Proving Myself

February 14, 2017

Every time I meet a new provider, and sometimes throughout my course of care with them, I feel like I have to prove myself.  I have to prove that I know a lot about my diagnoses.  I have to prove that I am actually experiencing the pain or symptom I am there to speak to them about.  I have to prove that I know my rights as a patient.

It’s almost as if I were on trial.

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Propaganda and Communication

February 1, 2017

About a week ago I was asking my friends to support the start of what will be the March for Science.  I was surprised then to hear back from 3 of them that they didn’t care to get involved with such things and that there was so much “propaganda” out there.  More than surprised.  Shocked.  These are people who are quite smart and I consider to have level heads even if we disagree on things from time to time.  So propaganda?

And so I went down a rabbit hole to try to figure out this discrepancy between what they were seeing that I was not.  And along the way, learned a very important lesson about the meaning of propaganda and how we might change the way we communicate with each other.

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Rights

January 29, 2017

This blog has never been wonderfully defined.  It is “Health as a Human Right” because I knew when I started writing that human rights, especially the right to health is a passion of mine.  I wasn’t sure exactly where I wanted it to go and started by talking about current events or issues in healthcare and policy.  It has over the years come to include more of my personal experiences fighting physical and mental health illnesses.  And now I’m expanding the scope once again, to include all rights.

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Not simply saying yes

January 3, 2017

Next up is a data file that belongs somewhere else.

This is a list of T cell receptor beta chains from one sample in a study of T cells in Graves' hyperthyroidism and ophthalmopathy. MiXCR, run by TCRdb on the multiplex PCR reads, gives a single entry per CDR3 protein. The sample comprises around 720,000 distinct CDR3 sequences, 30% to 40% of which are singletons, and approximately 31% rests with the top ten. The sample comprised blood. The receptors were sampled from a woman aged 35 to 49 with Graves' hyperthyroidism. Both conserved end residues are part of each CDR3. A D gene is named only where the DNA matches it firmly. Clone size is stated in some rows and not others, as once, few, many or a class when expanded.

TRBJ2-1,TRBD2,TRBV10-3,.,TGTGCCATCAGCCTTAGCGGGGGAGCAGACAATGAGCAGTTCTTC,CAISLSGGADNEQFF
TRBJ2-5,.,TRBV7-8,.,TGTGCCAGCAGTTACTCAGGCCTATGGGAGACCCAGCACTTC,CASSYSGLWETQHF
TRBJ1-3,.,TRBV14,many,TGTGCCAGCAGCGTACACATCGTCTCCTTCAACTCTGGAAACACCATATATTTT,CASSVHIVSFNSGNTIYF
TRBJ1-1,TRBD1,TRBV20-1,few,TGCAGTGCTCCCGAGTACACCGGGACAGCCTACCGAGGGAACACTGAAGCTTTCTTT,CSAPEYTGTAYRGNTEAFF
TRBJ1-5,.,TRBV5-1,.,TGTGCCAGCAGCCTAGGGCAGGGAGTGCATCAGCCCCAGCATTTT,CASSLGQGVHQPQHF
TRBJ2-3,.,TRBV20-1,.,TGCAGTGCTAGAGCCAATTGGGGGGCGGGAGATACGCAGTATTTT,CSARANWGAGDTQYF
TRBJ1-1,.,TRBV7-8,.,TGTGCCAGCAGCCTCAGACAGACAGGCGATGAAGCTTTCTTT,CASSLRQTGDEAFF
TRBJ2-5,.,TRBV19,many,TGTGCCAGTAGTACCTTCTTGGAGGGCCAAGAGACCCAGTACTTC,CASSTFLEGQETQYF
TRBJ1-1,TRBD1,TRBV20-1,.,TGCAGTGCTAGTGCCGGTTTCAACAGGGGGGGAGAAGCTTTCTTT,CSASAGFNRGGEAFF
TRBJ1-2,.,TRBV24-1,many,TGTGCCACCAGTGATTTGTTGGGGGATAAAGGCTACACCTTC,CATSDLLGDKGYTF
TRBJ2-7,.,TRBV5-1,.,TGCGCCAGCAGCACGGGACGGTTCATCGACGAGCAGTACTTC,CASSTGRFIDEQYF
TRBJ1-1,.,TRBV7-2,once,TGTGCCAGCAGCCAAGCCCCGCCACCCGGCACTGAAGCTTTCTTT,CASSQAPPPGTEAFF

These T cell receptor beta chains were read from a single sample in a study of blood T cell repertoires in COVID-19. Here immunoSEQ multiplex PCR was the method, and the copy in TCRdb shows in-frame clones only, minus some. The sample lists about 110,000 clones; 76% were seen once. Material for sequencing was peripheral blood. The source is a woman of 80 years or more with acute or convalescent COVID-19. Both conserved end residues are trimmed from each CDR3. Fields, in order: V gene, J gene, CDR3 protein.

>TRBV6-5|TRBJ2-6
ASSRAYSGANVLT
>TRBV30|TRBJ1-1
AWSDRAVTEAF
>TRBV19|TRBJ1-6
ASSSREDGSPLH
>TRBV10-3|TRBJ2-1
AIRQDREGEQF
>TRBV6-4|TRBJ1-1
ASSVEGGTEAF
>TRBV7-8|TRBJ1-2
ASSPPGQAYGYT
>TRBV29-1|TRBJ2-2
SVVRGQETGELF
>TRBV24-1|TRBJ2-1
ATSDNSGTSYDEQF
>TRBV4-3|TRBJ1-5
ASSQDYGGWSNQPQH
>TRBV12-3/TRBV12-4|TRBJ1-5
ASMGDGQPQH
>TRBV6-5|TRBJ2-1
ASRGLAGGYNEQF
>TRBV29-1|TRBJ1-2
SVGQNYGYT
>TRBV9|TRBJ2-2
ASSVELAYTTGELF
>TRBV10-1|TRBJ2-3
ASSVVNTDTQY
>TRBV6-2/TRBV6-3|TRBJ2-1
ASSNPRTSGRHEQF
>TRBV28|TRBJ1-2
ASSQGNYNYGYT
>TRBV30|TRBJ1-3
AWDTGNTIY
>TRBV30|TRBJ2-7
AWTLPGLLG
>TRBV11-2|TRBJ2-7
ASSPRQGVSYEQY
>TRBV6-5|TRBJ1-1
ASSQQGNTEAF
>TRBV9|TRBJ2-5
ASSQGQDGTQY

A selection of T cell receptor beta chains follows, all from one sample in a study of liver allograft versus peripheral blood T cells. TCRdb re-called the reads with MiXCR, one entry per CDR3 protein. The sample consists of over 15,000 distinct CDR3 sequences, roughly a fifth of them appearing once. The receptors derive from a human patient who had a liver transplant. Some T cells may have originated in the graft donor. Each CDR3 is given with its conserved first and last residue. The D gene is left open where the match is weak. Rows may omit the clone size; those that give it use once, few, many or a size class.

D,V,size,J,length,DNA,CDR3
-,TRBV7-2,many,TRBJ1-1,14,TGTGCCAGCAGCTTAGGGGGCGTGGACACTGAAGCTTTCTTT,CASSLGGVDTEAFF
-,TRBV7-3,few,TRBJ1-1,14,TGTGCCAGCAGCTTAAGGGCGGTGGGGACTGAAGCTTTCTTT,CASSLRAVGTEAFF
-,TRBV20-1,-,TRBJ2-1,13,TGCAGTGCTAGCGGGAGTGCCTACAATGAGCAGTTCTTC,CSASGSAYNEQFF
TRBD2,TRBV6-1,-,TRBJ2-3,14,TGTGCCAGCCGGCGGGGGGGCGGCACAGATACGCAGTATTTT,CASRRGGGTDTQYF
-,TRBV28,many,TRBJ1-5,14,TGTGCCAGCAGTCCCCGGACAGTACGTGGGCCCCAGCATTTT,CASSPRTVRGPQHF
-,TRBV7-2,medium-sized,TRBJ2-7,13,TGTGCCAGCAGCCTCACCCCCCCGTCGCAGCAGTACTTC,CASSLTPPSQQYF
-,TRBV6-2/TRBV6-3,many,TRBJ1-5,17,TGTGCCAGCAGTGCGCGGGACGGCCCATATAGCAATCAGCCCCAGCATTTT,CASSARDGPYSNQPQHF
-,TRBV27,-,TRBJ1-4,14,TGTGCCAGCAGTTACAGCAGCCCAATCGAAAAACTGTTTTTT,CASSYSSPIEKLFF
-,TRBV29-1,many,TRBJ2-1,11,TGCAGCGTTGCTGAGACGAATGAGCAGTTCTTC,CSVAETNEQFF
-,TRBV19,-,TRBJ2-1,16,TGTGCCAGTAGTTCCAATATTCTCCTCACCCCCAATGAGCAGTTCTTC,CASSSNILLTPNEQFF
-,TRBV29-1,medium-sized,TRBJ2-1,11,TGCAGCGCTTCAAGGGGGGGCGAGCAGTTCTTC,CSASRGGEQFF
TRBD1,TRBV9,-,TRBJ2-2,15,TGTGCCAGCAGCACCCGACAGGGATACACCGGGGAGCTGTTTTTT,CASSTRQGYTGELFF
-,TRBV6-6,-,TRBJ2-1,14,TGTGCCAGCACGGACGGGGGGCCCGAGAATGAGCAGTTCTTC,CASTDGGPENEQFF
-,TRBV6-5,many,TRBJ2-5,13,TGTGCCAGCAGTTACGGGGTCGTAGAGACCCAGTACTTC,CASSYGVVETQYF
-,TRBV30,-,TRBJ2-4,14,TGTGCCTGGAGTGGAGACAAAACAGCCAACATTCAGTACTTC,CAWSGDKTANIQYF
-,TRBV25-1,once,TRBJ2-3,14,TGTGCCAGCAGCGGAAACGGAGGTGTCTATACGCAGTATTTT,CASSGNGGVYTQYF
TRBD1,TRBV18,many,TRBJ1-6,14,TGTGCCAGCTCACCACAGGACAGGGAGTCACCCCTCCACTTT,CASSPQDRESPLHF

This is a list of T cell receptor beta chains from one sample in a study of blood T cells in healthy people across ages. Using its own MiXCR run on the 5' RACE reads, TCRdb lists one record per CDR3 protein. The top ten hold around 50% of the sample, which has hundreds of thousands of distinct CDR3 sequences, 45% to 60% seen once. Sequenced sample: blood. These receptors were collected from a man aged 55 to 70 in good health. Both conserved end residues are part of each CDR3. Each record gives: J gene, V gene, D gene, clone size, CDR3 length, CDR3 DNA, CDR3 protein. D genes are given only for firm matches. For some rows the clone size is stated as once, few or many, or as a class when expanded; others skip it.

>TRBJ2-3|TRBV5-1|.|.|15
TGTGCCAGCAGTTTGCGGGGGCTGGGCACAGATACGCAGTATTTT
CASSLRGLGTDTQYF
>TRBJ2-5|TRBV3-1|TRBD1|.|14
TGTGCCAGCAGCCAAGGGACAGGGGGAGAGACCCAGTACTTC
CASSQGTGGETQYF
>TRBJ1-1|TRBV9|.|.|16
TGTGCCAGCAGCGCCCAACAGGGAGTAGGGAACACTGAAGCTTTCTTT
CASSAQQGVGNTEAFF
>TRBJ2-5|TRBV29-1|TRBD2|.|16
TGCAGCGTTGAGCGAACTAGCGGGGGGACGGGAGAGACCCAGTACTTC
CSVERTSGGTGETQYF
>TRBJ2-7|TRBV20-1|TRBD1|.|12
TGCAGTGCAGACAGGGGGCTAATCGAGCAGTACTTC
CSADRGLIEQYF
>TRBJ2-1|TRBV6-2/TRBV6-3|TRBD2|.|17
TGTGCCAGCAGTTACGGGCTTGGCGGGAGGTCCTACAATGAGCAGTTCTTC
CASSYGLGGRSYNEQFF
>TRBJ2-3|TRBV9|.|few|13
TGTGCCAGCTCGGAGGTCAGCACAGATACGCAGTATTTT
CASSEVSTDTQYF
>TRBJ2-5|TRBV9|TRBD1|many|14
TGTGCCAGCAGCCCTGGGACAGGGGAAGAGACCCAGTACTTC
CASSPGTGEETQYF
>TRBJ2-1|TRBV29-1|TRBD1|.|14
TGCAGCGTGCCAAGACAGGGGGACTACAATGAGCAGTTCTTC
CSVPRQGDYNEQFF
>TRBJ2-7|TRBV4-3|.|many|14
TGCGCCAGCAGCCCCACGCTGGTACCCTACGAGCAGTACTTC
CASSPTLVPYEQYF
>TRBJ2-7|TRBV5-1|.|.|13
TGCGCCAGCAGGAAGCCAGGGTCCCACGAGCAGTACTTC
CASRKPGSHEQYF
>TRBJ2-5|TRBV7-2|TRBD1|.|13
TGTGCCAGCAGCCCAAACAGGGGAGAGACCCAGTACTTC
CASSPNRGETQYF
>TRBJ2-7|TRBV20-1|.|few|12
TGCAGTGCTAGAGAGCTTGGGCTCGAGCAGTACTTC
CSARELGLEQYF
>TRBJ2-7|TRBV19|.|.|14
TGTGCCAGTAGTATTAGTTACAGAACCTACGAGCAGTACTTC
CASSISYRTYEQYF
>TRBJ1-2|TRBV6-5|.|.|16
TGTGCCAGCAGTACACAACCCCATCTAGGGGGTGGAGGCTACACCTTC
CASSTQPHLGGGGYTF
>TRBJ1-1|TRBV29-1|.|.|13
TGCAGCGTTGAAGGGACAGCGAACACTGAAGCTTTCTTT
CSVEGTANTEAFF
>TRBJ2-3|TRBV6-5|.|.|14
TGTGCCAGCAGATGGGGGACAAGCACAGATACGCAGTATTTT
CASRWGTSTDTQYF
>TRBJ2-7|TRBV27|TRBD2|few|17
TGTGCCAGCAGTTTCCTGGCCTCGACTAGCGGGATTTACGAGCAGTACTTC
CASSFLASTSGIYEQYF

At the same time I wrote the email in my previous post about directions in advocacy, I was asked by a company to write a post for their blog – a new initiative to help elevate patient stories.  While I was deeply flattered by the words of the person who reached out to me, I was troubled by the idea of simply saying yes.  In part because I think that patient advocates have gone too long doing many things for free and in part because of issues of independence and conflicts of interest.

I wrote back to the company and started a conversation with them about what it means when they ask someone to write for their blog.  I thought I’d share my email response here as again I think it speaks to issues many patient advocates face and one that needs to be addressed as the patient movement continues to mature.  There needs to be an industry standard for how to ask patients to contribute and what patients get in return for their involvement.  I think we need to be bluntly honest with those who ask us to contribute our stories and not agree to contributing simply because we are asked.

Here’s what I wrote:

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Assessing our advocacy efforts

January 3, 2017

Just before the holidays I entered into a few discussions about the directions patient advocacy is taking as what used to be a fledgling movement of sorts is now coming into more maturity.  As the new year starts, I think we need to start to assess where we are as advocates as a whole and what we are trying to accomplish.

To that end, I wrote the following email to some well known diabetes advocates who I think have a large voice to talk about issues of transparency, conflicts of interest, and which voices are being heard and represented.  I think these issues go well beyond the diabetes online community (#DOC) and span to all disease communities.  I hope that by writing to those who are seen as leaders in the #DOC and also posting it here we can start the conversations about how to be better advocates.

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Stigmatized

December 14, 2016

I have the grand misfortune of having 3 of the most stigmatized diseases – type 1 diabetes, celiac disease, and borderline personality disorder – and I would like the public to stop making it worse.

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What do you want for the holidays?

December 9, 2016

I never really know what to say to people when they ask what I’m doing for the holidays.  I want to say – “I stopped celebrating holidays years ago when I realized they’d only bring pain.”  Too many years I was hurt.  This year too many are hurting.

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